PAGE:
Feb. 15 (Bloomberg) -- Airbus SAS was told by European air safety authorities to swap some aluminum rivets on its A380 flagship for stronger titanium fasteners, less than a month after the company was forced to fix cracks on the jet’s wings.
According to a so-called airworthiness directive by the European Aviation Safety Agency today, six aluminum rivets used to join fuselage stringers, or stiff pieces of metal to which the aircraft is fastened, weren’t in compliance with certification requirements. The rivets were discovered in an engineering review, said EASA, which made no connection between the rivets and the hairline cracks found in the A380’s wings.
While the rivets would survive so-called limit load, which takes into account the maximum stresses likely to be experienced during flight, fatigue analysis showed the fasteners didn’t support the ultimate load standard that goes beyond what would be encountered in real life conditions.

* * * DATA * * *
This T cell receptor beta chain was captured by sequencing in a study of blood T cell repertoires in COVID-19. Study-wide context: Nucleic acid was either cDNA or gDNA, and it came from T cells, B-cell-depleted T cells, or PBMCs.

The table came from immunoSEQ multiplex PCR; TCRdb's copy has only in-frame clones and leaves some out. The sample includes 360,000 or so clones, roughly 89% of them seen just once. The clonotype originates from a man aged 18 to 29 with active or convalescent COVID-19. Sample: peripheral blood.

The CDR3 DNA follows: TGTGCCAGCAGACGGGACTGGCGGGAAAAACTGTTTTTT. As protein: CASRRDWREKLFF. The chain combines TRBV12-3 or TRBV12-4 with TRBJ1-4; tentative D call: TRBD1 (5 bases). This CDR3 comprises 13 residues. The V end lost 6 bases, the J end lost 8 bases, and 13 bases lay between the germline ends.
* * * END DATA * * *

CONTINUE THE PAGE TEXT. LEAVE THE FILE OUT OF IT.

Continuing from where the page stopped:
“This condition, if not corrected, could lead to in-flight loss of the radome in case of rapid decompression, and could adversely affect the structural integrity of the airplane,” EASA said the directive. Airlines must replace the rivets within eight months, EASA said.
EASA spokesman Dominique Fouda didn’t immediately return calls seeking comment. Airbus didn’t immediately have a comment.
The A380 is operated by Emirates, Singapore Airways Ltd., Qantas, Air France KLM Group, Deutsche Lufthansa AG, Korean Air Lines Co. and China Southern Co. The aircraft has two levels and typically seats about 550 passengers.
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